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Mobile Generations – A brief history of the Mobile Cellular Phone


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With the introduction of the 5th generation of mobile technology, each generation of technology has addressed 3 individual aspects of capacity, production cost and service.

Date and Time

08 February 2018 - 18:30-19:00


Stevenage, United Kingdom - icon_popup  (See map)


Organised by the UK - East:Beds & Herts local network. Contact Robin Donoghue (Robin.Donoghue@ofcom.org.uk) for more information.

About this event

Mobile operators face two main challenges in their business. On the one hand Over The Top (OTT) players are developing ever more advanced services which not only drive traffic but are specifically designed to engage users more and more. On the other hand regulators around the world have been extraordinarily successful at creating an environment of competition between operators to drive down costs. Operators have typically been poor at service innovation and have concentrated on the kind of services which OTT players have difficulty competing.

The result is that product development has migrated Eastwards in the case of hardware and Westwards in the case of software and services. Operators find themselves in a position as bit pipes constantly looking to reduce costs in particular in Europe where mobile telephone is characterised by poor coverage and service.

Dissecting the above introduction we can see that what mobile operators and their supply chain focus on boils down to 3 simply elements.
1. Quality. This includes capacity by which I mean capacity at a given geographic location and therefore includes coverage as well as eg throughput and latency.
2. Production cost per bit. Key to operators business case is the careful management of the cost of service provision
3. Service. Whether it is voice, internet or IoT it is the service which customers actually buy from operators and hence it is this that differentiates operators from one another and from the OTT players.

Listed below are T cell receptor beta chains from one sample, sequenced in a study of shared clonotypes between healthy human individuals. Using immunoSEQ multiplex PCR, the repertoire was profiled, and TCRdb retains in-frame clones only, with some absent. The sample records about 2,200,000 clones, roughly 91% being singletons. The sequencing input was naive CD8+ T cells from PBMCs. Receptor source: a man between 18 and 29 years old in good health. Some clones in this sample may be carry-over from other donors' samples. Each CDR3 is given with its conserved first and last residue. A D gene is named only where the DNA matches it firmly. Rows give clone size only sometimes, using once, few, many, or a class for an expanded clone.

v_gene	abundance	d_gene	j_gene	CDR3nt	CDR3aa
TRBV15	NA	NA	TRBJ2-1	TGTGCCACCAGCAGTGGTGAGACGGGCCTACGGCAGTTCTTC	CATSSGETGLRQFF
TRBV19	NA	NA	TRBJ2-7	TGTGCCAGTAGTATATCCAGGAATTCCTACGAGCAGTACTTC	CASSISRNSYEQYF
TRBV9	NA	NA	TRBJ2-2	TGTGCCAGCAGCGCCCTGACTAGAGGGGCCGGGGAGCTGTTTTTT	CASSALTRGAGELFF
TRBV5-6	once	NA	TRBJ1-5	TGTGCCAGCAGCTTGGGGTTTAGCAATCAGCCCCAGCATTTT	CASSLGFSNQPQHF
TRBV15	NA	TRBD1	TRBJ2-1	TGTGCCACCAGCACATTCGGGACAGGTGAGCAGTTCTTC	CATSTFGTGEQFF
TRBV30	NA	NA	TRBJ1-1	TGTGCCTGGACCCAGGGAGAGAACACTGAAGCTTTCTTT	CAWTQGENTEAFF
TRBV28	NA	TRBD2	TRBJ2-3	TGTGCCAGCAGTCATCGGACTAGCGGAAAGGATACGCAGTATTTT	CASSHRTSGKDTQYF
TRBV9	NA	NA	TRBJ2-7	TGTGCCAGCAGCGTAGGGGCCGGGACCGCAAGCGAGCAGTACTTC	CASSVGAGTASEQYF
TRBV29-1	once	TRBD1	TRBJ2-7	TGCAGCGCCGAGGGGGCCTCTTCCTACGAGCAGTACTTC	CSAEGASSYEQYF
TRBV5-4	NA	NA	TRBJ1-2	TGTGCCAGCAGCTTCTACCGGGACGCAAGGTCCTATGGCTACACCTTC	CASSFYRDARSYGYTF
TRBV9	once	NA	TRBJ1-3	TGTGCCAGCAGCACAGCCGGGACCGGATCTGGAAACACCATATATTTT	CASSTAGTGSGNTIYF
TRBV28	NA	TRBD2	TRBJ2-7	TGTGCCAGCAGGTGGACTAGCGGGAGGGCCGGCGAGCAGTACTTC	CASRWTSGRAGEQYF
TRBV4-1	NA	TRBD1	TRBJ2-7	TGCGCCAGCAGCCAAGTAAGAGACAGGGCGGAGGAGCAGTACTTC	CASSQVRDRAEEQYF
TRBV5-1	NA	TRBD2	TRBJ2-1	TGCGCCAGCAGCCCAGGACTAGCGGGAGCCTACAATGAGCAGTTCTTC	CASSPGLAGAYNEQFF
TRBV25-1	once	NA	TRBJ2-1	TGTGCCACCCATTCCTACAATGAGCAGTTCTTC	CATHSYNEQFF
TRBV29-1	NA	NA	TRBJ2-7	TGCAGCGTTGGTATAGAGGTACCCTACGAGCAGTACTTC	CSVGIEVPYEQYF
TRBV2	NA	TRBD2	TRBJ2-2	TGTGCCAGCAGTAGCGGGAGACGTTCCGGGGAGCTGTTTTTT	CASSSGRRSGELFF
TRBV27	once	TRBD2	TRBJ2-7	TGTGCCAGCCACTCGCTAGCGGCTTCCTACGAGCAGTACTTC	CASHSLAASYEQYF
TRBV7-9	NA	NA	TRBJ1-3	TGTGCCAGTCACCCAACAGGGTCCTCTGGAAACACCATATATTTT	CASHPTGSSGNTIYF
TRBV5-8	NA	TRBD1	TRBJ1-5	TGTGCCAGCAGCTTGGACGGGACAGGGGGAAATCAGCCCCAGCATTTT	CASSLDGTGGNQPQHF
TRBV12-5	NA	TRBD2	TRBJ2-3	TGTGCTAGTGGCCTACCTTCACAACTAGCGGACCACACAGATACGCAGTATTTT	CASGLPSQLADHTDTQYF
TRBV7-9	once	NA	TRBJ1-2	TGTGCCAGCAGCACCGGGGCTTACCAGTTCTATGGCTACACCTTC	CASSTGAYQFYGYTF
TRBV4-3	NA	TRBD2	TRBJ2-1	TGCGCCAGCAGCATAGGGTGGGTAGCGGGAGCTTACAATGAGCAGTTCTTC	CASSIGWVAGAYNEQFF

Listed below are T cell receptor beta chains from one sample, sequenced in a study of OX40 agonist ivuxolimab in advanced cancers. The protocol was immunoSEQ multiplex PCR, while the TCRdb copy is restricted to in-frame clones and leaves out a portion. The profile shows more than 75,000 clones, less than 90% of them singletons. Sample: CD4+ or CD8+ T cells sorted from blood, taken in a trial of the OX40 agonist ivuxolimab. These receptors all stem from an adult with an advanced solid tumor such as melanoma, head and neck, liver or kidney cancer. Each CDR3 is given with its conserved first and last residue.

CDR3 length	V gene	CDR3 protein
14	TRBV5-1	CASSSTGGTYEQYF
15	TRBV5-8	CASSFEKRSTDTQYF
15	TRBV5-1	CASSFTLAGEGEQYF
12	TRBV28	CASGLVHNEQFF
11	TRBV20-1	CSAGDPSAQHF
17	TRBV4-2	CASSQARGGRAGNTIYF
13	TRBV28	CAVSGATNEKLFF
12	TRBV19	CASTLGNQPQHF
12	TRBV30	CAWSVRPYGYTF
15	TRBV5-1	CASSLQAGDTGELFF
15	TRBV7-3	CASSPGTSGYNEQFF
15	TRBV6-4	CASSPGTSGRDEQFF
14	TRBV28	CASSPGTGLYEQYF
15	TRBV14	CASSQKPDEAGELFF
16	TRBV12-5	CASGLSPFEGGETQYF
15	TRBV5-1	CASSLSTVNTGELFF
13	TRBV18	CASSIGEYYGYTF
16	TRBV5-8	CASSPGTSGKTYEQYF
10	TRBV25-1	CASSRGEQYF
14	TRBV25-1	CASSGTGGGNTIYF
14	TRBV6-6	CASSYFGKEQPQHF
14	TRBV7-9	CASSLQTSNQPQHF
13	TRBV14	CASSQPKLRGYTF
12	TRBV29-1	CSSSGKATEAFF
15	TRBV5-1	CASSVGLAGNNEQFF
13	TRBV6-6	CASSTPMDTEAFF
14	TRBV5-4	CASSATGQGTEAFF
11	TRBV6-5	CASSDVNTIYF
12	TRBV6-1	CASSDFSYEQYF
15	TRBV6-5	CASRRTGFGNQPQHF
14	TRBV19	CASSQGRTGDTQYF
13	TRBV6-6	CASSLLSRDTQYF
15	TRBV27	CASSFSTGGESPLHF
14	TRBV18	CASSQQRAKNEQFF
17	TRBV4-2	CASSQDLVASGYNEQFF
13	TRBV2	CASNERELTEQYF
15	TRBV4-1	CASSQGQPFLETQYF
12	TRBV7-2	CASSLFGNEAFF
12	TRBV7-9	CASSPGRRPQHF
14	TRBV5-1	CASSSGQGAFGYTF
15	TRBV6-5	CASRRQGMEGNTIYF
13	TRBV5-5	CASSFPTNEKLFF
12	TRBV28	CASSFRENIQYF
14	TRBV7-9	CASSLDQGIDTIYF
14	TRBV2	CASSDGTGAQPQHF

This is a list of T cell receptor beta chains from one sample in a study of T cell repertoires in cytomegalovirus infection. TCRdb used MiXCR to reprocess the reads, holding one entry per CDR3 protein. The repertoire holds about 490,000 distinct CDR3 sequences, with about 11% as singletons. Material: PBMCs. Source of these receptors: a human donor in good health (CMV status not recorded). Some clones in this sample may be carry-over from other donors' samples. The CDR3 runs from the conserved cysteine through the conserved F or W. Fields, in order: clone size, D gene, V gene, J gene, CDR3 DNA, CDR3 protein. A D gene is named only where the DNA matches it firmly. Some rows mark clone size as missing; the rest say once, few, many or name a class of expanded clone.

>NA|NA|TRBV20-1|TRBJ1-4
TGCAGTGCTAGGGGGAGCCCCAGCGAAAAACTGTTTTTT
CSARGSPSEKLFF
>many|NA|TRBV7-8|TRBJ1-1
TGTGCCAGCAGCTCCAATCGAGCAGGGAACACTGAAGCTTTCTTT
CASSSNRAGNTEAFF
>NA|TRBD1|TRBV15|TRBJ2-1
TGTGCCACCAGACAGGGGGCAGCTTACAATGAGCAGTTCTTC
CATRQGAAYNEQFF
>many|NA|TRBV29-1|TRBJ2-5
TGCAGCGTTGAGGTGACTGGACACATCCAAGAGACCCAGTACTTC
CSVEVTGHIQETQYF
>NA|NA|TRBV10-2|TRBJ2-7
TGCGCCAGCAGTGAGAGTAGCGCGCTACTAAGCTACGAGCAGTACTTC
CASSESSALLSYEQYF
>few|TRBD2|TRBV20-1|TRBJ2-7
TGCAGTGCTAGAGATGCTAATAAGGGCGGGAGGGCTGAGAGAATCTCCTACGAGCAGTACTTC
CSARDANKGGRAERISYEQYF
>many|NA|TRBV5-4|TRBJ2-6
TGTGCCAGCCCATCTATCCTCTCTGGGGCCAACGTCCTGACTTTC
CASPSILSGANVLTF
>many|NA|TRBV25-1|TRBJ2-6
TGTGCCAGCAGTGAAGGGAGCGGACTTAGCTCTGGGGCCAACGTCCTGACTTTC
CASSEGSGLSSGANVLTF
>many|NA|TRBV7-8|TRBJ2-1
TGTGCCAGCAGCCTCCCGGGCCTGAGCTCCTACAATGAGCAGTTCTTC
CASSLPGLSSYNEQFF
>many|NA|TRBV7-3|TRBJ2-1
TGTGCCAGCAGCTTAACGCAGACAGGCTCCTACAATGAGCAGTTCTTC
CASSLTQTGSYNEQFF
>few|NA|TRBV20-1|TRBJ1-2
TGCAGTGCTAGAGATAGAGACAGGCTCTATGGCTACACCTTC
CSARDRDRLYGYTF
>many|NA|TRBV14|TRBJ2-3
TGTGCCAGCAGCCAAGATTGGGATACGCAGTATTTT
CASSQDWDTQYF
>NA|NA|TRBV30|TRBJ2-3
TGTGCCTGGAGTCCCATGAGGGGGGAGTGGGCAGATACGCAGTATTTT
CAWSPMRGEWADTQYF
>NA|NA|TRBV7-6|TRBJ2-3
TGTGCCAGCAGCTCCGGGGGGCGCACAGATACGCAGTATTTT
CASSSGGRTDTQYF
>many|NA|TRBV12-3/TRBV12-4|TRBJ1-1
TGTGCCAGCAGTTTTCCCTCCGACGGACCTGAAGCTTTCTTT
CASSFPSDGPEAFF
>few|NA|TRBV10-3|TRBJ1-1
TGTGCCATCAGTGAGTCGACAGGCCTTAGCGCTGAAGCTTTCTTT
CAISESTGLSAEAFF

This lecture will present and compare each of the different mobile phone generations from these three perspectives.
1. The first generation of mobile phones systems which includes NMT 450 and TACS. There were car phone systems available before this time however these were not cellular in architecture and their expense limited their suitability to mass market communications. NMT and TACS were FM based systems which whilst they supported voice and to some extent fax were not secure and had poor interference tolerance which meant that they had very poor frequency reuse.
2. 2nd generation systems include both GSM which was implemented in Europe and CDMA based systems which found widespread use in America and Asia. GSM was based on GSMK modulation and employed forward error correction coding in order to improve quality. GSM enabled low cost digital implementations. These digital networks introduce the service component to mobile systems with the introduction of SMS.
3. Based on the benefits of code division multiple access the 3rd generation of mobile telephony introduced WCDMA which really brought mobile broadband to the mass market.
4. LTE was introduced in around 2011 and made significant advances in terms of throughput and frequency economy.

And finally there is the 5th generation of systems in which the concept of “cellular” is starting to become clouded as these systems will employ a mixture of small cells, beamforming antennas and a variety of frequency bands in order to provide the coverage required.


1830  Networking & Refreshments
1900  Lecture starts
2000  Lecture finishes, followed by Q&A
2100  Event finishes

Reasons to attend

Attendees will learn how mobile phone systems have developed from the analogue systems of the 1980s through to the high data rate systems of today. This presentation will look at each generation and describe how they have addressed the three issues of capacity, production cost, and service.

Continuing Professional Development

CPD logo declaring this event can contribute 2 hours towards your Continuing Professional Development

This event can contribute towards your Continuing Professional Development (CPD) as part of the IET's CPD monitoring scheme.

CPD Certificates (if required) are available after the event upon request from our Secretary, Mr Ian Brooker (ibrooker@theiet.org).


Free of Charge

Additional information

Speaker: Dr. Derek Long, Head of Telecoms & Mobile, Wireless & Digital Services, Cambridge Consultants
Derek Long specialises in the field of consumer and specialist telecommunications, leveraging Cambridge Consultants unique strengths in the field of radio communications technologies. He has been working in mobile broadband for over 20 years and with all three generations of mobile data from the introduction of GPRS and 3G up until the introduction of LTE Advanced and 5G.

Registration information

Please register for this event if you intend to come.
This event is organised by the IET Beds & Herts Local Network as part of our 2017-18 program.


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